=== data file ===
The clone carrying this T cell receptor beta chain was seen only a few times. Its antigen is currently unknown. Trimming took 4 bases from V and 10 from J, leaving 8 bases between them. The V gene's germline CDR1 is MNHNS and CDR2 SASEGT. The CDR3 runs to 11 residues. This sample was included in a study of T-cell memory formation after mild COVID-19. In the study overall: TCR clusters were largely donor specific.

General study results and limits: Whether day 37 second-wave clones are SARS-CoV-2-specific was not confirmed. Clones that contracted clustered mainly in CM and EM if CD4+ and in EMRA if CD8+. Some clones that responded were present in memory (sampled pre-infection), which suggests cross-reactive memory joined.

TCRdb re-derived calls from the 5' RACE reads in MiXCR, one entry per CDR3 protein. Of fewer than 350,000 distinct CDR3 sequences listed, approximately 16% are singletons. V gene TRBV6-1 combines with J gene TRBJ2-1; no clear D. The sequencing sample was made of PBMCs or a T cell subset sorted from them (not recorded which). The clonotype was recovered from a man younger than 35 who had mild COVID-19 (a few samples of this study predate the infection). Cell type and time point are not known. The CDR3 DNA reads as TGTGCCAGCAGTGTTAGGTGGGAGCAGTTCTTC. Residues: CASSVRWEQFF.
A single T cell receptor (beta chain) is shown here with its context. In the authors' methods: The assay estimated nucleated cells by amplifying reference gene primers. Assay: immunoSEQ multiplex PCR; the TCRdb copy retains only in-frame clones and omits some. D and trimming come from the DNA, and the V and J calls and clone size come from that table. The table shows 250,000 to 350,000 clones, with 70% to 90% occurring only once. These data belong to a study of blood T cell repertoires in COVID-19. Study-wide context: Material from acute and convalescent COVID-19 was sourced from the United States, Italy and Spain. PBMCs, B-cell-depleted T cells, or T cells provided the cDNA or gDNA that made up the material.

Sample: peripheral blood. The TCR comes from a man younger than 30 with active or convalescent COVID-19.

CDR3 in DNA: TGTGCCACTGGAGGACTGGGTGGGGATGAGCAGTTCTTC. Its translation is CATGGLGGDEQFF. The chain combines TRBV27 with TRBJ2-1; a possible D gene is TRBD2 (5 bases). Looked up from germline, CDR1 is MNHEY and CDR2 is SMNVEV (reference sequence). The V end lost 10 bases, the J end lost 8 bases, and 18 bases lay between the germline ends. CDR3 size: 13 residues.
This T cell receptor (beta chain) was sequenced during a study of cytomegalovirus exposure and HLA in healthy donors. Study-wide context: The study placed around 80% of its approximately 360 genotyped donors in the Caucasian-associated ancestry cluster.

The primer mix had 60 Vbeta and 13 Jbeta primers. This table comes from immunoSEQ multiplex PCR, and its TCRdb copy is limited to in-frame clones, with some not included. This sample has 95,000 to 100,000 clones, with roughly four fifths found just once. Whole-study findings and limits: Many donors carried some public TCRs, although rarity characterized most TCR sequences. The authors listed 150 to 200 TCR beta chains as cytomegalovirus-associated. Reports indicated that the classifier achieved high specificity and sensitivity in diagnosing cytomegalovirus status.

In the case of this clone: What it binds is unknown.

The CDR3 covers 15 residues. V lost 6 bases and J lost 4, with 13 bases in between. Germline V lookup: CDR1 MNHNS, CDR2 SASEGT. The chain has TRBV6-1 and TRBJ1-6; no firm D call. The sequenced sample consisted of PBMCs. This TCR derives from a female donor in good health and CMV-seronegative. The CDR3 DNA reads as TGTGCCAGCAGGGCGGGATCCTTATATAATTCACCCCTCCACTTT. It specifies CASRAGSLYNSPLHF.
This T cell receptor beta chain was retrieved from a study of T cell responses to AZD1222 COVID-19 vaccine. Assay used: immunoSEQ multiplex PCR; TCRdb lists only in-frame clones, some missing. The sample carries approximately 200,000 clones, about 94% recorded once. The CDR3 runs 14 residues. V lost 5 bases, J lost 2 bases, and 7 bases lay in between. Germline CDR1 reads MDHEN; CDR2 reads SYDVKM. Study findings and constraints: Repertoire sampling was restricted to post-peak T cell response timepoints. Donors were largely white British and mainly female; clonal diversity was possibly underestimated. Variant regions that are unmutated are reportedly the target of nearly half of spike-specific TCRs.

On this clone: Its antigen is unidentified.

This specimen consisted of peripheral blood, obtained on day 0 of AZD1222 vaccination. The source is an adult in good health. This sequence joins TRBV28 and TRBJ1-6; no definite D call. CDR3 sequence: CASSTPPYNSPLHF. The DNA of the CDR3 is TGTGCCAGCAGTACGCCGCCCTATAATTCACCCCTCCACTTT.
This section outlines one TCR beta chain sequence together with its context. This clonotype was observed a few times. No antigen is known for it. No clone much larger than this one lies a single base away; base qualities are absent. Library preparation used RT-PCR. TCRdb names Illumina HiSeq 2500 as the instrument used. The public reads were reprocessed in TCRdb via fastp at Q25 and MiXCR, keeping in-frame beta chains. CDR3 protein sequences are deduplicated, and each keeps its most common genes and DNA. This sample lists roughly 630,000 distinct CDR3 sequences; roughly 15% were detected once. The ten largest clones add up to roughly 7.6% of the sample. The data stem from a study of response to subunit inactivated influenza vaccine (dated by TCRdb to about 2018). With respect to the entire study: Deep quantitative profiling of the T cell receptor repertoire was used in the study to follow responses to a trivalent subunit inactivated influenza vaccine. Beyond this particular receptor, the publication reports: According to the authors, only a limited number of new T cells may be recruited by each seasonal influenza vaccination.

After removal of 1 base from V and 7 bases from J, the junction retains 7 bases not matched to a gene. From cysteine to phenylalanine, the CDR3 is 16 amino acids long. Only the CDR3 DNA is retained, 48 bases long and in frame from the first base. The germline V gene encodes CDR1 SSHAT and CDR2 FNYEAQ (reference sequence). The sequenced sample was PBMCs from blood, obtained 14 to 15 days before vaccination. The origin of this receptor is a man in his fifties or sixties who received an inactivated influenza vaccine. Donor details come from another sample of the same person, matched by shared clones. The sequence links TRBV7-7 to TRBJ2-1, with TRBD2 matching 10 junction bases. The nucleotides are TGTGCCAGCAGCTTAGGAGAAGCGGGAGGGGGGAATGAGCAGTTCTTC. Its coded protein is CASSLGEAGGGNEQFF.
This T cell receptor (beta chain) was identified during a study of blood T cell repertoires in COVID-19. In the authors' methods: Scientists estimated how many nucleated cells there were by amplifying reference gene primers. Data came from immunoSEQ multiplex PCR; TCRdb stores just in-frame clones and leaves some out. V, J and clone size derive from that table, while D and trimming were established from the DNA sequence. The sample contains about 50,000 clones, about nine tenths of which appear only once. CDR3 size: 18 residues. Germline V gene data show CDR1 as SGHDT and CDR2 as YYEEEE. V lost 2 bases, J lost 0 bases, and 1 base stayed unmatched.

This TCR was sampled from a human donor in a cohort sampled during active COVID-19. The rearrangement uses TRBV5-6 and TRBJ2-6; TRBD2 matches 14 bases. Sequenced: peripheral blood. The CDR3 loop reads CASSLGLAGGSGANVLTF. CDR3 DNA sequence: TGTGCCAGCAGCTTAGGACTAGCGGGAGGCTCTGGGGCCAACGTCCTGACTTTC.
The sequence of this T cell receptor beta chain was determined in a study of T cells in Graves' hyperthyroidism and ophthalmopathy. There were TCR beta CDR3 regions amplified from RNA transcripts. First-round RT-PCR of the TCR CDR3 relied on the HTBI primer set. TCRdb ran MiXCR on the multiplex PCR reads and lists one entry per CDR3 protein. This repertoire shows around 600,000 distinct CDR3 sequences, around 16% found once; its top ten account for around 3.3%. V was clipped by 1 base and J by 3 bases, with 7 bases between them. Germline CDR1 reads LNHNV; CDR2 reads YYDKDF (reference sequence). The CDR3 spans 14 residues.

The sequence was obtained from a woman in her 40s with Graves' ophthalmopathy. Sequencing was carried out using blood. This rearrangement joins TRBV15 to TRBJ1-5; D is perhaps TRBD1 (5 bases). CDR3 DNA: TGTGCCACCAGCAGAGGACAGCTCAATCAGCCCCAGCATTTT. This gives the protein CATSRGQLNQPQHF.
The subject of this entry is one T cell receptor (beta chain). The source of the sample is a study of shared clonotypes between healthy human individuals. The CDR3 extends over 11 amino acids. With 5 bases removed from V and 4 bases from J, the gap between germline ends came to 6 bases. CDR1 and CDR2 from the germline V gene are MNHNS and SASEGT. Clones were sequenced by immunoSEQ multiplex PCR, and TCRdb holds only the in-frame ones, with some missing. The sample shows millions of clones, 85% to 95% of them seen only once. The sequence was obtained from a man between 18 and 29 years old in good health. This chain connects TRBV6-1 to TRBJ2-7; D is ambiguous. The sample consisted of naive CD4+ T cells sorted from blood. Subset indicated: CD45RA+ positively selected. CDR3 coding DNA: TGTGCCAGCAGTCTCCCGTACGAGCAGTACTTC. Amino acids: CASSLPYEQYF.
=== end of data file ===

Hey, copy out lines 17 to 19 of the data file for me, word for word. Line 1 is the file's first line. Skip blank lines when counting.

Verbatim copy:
This TCR was sampled from a human donor in a cohort sampled during active COVID-19. The rearrangement uses TRBV5-6 and TRBJ2-6; TRBD2 matches 14 bases. Sequenced: peripheral blood. The CDR3 loop reads CASSLGLAGGSGANVLTF. CDR3 DNA sequence: TGTGCCAGCAGCTTAGGACTAGCGGGAGGCTCTGGGGCCAACGTCCTGACTTTC.
The sequence of this T cell receptor beta chain was determined in a study of T cells in Graves' hyperthyroidism and ophthalmopathy. There were TCR beta CDR3 regions amplified from RNA transcripts. First-round RT-PCR of the TCR CDR3 relied on the HTBI primer set. TCRdb ran MiXCR on the multiplex PCR reads and lists one entry per CDR3 protein. This repertoire shows around 600,000 distinct CDR3 sequences, around 16% found once; its top ten account for around 3.3%. V was clipped by 1 base and J by 3 bases, with 7 bases between them. Germline CDR1 reads LNHNV; CDR2 reads YYDKDF (reference sequence). The CDR3 spans 14 residues.

The sequence was obtained from a woman in her 40s with Graves' ophthalmopathy. Sequencing was carried out using blood. This rearrangement joins TRBV15 to TRBJ1-5; D is perhaps TRBD1 (5 bases). CDR3 DNA: TGTGCCACCAGCAGAGGACAGCTCAATCAGCCCCAGCATTTT. This gives the protein CATSRGQLNQPQHF.